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5 Prevention P revention of posttraumatic stress disorder (PTSD) in active-duty and veteran populations is important to support their overall health and well-being, to preserve personnel resources, and to maximize force readiness. This chapter examines prevention of and prophylaxis for PTSD in active-duty and veteran populations. It begins by defining primary, sec- ondary, and tertiary prevention and then summarizes the state of the science with regard to prevention programs and current research. That is followed by a discussion of what the Department of Defense (DoD) and the Depart- ment of Veterans Affairs (VA) are doing with regard to prevention at each level and a discussion of the VA/DoD guideline and other guidelines and programs, including evidence of the efficacy of prevention programs. OVERVIEW OF PTSD PREVENTION Prevention is broadly defined as measures taken to avoid the occurrence of disease or “interventions that are applied before the onset of a clinically diagnosable disorder with the aim of reducing the number of new cases of that disorder” (Munoz et al., 1996, as cited by Boyce et al., 2007). The term can also be applied to an intervention aimed at limiting the disorder’s pro- gression, relapse, or associated disability. Prevention of PTSD in active-duty personnel is provided via programs aimed at preparing service members for combat and other deployment-related stressors. Some programs focus on reducing the risk of exposure to traumatic events (such as interventions aimed at reducing the risk of military sexual trauma) and on training service members to respond effectively to such events if they occur. 165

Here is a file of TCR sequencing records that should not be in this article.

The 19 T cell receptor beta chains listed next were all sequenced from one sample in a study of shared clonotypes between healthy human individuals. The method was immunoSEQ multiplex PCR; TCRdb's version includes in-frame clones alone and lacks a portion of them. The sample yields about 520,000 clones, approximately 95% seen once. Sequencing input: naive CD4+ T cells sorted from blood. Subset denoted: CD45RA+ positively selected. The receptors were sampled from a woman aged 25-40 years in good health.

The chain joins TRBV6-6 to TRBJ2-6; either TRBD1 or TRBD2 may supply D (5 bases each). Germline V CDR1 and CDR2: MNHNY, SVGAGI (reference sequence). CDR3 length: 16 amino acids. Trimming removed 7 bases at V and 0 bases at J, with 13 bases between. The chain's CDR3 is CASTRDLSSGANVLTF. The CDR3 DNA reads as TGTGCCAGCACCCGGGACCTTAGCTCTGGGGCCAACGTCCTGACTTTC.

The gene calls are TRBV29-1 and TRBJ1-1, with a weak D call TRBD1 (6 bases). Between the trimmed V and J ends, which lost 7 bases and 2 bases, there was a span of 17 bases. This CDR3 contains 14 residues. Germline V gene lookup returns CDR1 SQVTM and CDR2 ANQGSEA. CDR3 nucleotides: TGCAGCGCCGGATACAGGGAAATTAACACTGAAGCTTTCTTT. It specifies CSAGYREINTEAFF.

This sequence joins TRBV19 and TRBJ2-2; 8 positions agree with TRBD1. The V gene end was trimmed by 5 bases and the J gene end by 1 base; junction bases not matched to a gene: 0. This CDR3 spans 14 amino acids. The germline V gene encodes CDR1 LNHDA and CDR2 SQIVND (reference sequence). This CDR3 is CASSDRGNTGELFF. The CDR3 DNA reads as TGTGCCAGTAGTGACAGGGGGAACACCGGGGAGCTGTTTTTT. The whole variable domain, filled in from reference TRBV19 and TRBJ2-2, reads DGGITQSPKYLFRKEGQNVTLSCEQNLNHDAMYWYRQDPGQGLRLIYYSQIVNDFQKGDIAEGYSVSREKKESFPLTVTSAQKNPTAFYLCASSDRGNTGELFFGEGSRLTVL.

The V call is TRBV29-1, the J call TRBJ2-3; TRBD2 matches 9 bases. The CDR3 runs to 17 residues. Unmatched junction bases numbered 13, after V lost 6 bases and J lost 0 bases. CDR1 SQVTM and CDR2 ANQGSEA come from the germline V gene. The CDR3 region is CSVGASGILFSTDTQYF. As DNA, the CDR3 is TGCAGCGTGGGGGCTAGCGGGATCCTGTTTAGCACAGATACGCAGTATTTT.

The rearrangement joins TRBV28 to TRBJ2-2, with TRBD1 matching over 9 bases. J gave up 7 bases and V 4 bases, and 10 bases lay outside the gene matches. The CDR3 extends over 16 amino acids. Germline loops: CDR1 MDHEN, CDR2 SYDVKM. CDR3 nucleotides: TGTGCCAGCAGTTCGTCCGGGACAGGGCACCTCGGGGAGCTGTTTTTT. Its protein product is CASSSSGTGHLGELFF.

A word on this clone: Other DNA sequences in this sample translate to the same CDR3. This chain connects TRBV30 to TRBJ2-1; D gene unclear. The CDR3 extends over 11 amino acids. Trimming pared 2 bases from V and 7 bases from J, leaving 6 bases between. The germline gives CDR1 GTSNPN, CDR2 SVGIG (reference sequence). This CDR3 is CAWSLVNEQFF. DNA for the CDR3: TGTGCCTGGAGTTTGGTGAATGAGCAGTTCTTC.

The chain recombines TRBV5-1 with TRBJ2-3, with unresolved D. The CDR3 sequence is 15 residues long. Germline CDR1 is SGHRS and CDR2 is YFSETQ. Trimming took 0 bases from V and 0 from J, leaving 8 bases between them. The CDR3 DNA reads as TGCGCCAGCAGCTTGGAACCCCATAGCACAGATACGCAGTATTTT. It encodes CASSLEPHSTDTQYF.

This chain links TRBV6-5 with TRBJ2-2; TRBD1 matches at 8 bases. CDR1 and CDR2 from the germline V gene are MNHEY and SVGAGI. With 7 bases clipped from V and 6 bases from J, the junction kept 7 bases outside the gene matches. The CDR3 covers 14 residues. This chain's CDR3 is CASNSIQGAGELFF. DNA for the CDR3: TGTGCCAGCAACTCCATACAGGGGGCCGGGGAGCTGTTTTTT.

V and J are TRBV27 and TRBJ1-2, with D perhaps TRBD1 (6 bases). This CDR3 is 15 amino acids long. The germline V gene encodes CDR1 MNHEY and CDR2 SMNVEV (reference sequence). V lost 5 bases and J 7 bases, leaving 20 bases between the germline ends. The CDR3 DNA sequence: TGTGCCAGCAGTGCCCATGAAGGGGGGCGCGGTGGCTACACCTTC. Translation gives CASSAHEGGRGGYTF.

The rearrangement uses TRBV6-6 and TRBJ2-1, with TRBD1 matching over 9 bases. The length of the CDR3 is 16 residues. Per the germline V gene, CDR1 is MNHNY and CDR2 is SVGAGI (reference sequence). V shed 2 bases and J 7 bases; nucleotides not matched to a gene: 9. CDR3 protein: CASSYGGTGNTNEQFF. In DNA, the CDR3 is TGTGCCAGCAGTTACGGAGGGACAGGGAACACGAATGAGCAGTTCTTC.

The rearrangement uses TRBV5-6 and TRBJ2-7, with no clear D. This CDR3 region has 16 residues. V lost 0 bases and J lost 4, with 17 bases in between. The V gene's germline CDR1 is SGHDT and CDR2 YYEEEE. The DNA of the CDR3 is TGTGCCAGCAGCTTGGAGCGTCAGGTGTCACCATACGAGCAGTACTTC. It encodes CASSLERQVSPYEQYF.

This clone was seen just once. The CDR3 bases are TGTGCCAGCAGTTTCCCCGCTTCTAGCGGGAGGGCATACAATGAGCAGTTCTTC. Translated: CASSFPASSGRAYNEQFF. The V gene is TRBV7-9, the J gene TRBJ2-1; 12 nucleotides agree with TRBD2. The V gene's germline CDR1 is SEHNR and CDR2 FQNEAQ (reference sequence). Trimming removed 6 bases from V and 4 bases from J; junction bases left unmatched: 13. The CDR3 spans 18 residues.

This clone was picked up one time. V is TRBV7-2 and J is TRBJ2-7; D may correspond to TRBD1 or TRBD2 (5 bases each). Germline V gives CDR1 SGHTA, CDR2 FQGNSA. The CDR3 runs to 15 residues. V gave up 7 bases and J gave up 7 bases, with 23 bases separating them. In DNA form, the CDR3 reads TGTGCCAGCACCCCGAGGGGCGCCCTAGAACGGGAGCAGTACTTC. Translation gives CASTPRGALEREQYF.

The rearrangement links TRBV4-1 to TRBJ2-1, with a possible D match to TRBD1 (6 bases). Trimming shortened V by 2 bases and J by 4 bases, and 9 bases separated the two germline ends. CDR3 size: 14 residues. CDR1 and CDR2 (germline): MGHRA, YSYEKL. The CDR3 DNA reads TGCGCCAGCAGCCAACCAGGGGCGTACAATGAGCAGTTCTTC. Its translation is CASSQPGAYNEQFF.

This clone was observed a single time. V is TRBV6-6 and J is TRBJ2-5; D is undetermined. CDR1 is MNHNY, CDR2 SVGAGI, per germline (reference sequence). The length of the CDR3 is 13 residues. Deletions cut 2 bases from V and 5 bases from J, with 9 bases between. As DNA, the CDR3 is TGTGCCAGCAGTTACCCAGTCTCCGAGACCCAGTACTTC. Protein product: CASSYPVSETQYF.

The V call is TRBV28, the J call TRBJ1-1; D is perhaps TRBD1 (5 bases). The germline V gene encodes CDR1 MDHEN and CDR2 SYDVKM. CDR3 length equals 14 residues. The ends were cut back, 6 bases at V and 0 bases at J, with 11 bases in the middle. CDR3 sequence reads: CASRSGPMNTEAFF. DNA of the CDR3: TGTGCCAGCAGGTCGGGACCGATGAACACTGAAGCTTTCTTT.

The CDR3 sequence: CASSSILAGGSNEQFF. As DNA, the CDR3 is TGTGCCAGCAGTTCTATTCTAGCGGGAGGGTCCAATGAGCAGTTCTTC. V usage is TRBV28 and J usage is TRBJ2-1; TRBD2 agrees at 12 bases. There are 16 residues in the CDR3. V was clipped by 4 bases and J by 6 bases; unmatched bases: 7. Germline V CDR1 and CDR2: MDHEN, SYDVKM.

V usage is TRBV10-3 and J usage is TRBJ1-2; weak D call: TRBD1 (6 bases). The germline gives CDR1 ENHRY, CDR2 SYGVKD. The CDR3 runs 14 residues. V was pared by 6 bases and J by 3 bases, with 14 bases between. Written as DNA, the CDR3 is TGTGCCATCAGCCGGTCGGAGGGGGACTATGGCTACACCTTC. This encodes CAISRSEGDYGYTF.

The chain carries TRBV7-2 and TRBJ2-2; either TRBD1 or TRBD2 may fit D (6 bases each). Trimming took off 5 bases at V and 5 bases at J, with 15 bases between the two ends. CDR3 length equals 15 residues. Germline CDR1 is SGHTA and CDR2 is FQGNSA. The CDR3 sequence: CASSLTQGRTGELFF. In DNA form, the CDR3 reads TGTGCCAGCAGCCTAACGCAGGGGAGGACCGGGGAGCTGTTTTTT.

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166 PTSD IN MILITARY AND VETERAN POPULATIONS Other prevention efforts seek to detect and treat disorder in its early stages (for example, treat those who meet the criteria for acute stress dis- order [ASD]) often before it presents clinically as chronic PTSD. Several studies (for example, Bryant et al., 1999, 2003; Shalev et al., 2011) have demonstrated that early interventions for ASD result in significant reduc- tions of ASD symptoms and the prevention of the onset of PTSD in the majority of individuals treated. Prophylactic interventions can be imple- mented immediately after a trauma (within 48 hours) or during the acute period (within weeks) to prevent full onset of PTSD symptoms (Litz, 2008), although the efficacy of this approach is unknown. And prevention may refer to measures taken to mitigate the consequences of existing symptoms by improving functioning and reducing complications. The latter type of PTSD prevention includes interventions in patients who have subthreshold PTSD symptoms, ASD, and ancillary problems; it provides treatment for clinical PTSD and recurrence prevention through rehabilitation programs. Treatment and rehabilitation programs for PTSD are covered in depth in Chapter 7 and 8, respectively; the present chapter discusses interventions to limit the development of clinical PTSD (that is, beyond subclinical symp- toms) and to prevent recurrence. Prevention is considered here in three phases: 1. Interventions that are applied to an entire population before a traumatic event and regardless of the potential for exposure. These are often called primary or universal interventions. 2. Interventions that are applied to individuals who are known to have been exposed to a traumatic event and thus to be at risk for PTSD and who may or may not be showing symptoms of stress. These are called secondary or selective interventions. 3. Interventions aimed at individuals who are displaying symptoms of or have received a diagnosis of PTSD with the goals of preventing worsening of the symptoms and improving functioning. These are called tertiary or indicated interventions. As noted by Lau and Rapee (2011), universal interventions do not require screening, and they reduce the possibility that specific persons will be labeled unfavorably by others for having a mental illness. Selective and indicated interventions are targeted at persons viewed to be vulnerable, and therefore, pose a risk that such persons will be labeled as mentally disor- dered and viewed unfavorably.